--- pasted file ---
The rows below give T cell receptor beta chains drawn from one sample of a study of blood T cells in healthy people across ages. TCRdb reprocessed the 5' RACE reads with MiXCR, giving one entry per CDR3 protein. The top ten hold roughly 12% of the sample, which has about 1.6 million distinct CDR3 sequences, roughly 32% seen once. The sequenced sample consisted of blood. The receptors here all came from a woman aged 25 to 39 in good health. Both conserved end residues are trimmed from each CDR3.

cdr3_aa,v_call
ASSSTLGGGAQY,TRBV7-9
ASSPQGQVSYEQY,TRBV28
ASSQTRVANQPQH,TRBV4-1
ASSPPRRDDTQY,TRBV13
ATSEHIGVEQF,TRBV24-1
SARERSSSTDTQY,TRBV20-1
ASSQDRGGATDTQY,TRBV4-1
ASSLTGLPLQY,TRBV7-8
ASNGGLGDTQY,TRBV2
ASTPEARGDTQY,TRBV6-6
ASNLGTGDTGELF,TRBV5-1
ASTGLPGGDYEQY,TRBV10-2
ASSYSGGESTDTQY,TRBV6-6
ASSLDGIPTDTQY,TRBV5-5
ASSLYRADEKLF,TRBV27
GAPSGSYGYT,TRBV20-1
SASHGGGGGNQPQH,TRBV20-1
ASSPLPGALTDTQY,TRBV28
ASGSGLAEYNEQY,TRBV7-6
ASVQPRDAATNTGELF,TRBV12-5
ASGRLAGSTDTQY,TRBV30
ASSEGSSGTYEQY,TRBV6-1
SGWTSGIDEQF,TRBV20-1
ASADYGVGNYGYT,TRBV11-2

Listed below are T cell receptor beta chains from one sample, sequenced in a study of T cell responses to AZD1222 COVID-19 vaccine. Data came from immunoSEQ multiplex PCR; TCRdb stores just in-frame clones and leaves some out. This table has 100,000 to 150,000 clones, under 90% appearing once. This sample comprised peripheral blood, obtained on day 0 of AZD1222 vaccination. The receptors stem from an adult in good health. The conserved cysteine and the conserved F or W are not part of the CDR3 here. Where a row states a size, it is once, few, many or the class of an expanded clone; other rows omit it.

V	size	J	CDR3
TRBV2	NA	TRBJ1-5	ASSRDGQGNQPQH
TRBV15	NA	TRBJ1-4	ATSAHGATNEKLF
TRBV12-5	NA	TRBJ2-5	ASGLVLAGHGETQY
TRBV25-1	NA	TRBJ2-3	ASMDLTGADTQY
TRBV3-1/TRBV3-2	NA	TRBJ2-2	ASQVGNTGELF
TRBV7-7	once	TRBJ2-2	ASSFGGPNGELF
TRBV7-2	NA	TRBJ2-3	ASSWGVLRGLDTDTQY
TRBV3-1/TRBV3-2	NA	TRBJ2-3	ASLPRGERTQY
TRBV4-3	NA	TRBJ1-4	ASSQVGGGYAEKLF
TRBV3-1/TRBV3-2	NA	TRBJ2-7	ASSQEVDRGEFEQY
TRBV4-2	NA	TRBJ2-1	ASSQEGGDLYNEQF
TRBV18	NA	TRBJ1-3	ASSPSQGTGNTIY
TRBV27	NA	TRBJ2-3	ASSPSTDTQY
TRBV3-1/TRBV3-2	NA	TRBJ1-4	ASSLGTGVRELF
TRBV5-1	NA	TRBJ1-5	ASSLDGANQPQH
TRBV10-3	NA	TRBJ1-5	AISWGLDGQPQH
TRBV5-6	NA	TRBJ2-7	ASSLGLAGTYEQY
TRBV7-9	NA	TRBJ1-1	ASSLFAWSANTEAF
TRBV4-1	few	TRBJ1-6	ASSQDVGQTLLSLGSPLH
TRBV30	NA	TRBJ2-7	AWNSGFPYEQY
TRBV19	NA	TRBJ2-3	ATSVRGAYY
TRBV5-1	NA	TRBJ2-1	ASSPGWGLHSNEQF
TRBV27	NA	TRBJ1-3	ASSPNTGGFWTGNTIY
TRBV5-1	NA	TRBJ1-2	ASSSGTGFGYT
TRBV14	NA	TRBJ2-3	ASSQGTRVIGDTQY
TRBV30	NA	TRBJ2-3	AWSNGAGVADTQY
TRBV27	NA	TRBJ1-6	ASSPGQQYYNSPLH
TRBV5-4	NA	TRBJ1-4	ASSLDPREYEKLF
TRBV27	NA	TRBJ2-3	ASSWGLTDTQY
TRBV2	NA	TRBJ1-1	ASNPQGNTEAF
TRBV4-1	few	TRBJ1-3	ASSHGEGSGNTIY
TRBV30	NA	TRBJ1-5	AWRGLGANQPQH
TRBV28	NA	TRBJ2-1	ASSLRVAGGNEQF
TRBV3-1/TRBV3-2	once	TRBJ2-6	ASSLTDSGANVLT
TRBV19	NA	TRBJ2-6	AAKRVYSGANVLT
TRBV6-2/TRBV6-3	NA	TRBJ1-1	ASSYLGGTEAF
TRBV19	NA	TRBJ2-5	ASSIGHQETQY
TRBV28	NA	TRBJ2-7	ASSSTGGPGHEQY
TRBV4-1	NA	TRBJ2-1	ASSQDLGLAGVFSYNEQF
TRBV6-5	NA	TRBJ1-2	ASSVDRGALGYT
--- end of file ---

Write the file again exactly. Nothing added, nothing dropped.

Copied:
The rows below give T cell receptor beta chains drawn from one sample of a study of blood T cells in healthy people across ages. TCRdb reprocessed the 5' RACE reads with MiXCR, giving one entry per CDR3 protein. The top ten hold roughly 12% of the sample, which has about 1.6 million distinct CDR3 sequences, roughly 32% seen once. The sequenced sample consisted of blood. The receptors here all came from a woman aged 25 to 39 in good health. Both conserved end residues are trimmed from each CDR3.

cdr3_aa,v_call
ASSSTLGGGAQY,TRBV7-9
ASSPQGQVSYEQY,TRBV28
ASSQTRVANQPQH,TRBV4-1
ASSPPRRDDTQY,TRBV13
ATSEHIGVEQF,TRBV24-1
SARERSSSTDTQY,TRBV20-1
ASSQDRGGATDTQY,TRBV4-1
ASSLTGLPLQY,TRBV7-8
ASNGGLGDTQY,TRBV2
ASTPEARGDTQY,TRBV6-6
ASNLGTGDTGELF,TRBV5-1
ASTGLPGGDYEQY,TRBV10-2
ASSYSGGESTDTQY,TRBV6-6
ASSLDGIPTDTQY,TRBV5-5
ASSLYRADEKLF,TRBV27
GAPSGSYGYT,TRBV20-1
SASHGGGGGNQPQH,TRBV20-1
ASSPLPGALTDTQY,TRBV28
ASGSGLAEYNEQY,TRBV7-6
ASVQPRDAATNTGELF,TRBV12-5
ASGRLAGSTDTQY,TRBV30
ASSEGSSGTYEQY,TRBV6-1
SGWTSGIDEQF,TRBV20-1
ASADYGVGNYGYT,TRBV11-2

Listed below are T cell receptor beta chains from one sample, sequenced in a study of T cell responses to AZD1222 COVID-19 vaccine. Data came from immunoSEQ multiplex PCR; TCRdb stores just in-frame clones and leaves some out. This table has 100,000 to 150,000 clones, under 90% appearing once. This sample comprised peripheral blood, obtained on day 0 of AZD1222 vaccination. The receptors stem from an adult in good health. The conserved cysteine and the conserved F or W are not part of the CDR3 here. Where a row states a size, it is once, few, many or the class of an expanded clone; other rows omit it.

V	size	J	CDR3
TRBV2	NA	TRBJ1-5	ASSRDGQGNQPQH
TRBV15	NA	TRBJ1-4	ATSAHGATNEKLF
TRBV12-5	NA	TRBJ2-5	ASGLVLAGHGETQY
TRBV25-1	NA	TRBJ2-3	ASMDLTGADTQY
TRBV3-1/TRBV3-2	NA	TRBJ2-2	ASQVGNTGELF
TRBV7-7	once	TRBJ2-2	ASSFGGPNGELF
TRBV7-2	NA	TRBJ2-3	ASSWGVLRGLDTDTQY
TRBV3-1/TRBV3-2	NA	TRBJ2-3	ASLPRGERTQY
TRBV4-3	NA	TRBJ1-4	ASSQVGGGYAEKLF
TRBV3-1/TRBV3-2	NA	TRBJ2-7	ASSQEVDRGEFEQY
TRBV4-2	NA	TRBJ2-1	ASSQEGGDLYNEQF
TRBV18	NA	TRBJ1-3	ASSPSQGTGNTIY
TRBV27	NA	TRBJ2-3	ASSPSTDTQY
TRBV3-1/TRBV3-2	NA	TRBJ1-4	ASSLGTGVRELF
TRBV5-1	NA	TRBJ1-5	ASSLDGANQPQH
TRBV10-3	NA	TRBJ1-5	AISWGLDGQPQH
TRBV5-6	NA	TRBJ2-7	ASSLGLAGTYEQY
TRBV7-9	NA	TRBJ1-1	ASSLFAWSANTEAF
TRBV4-1	few	TRBJ1-6	ASSQDVGQTLLSLGSPLH
TRBV30	NA	TRBJ2-7	AWNSGFPYEQY
TRBV19	NA	TRBJ2-3	ATSVRGAYY
TRBV5-1	NA	TRBJ2-1	ASSPGWGLHSNEQF
TRBV27	NA	TRBJ1-3	ASSPNTGGFWTGNTIY
TRBV5-1	NA	TRBJ1-2	ASSSGTGFGYT
TRBV14	NA	TRBJ2-3	ASSQGTRVIGDTQY
TRBV30	NA	TRBJ2-3	AWSNGAGVADTQY
TRBV27	NA	TRBJ1-6	ASSPGQQYYNSPLH
TRBV5-4	NA	TRBJ1-4	ASSLDPREYEKLF
TRBV27	NA	TRBJ2-3	ASSWGLTDTQY
TRBV2	NA	TRBJ1-1	ASNPQGNTEAF
TRBV4-1	few	TRBJ1-3	ASSHGEGSGNTIY
TRBV30	NA	TRBJ1-5	AWRGLGANQPQH
TRBV28	NA	TRBJ2-1	ASSLRVAGGNEQF
TRBV3-1/TRBV3-2	once	TRBJ2-6	ASSLTDSGANVLT
TRBV19	NA	TRBJ2-6	AAKRVYSGANVLT
TRBV6-2/TRBV6-3	NA	TRBJ1-1	ASSYLGGTEAF
TRBV19	NA	TRBJ2-5	ASSIGHQETQY
TRBV28	NA	TRBJ2-7	ASSSTGGPGHEQY
TRBV4-1	NA	TRBJ2-1	ASSQDLGLAGVFSYNEQF
TRBV6-5	NA	TRBJ1-2	ASSVDRGALGYT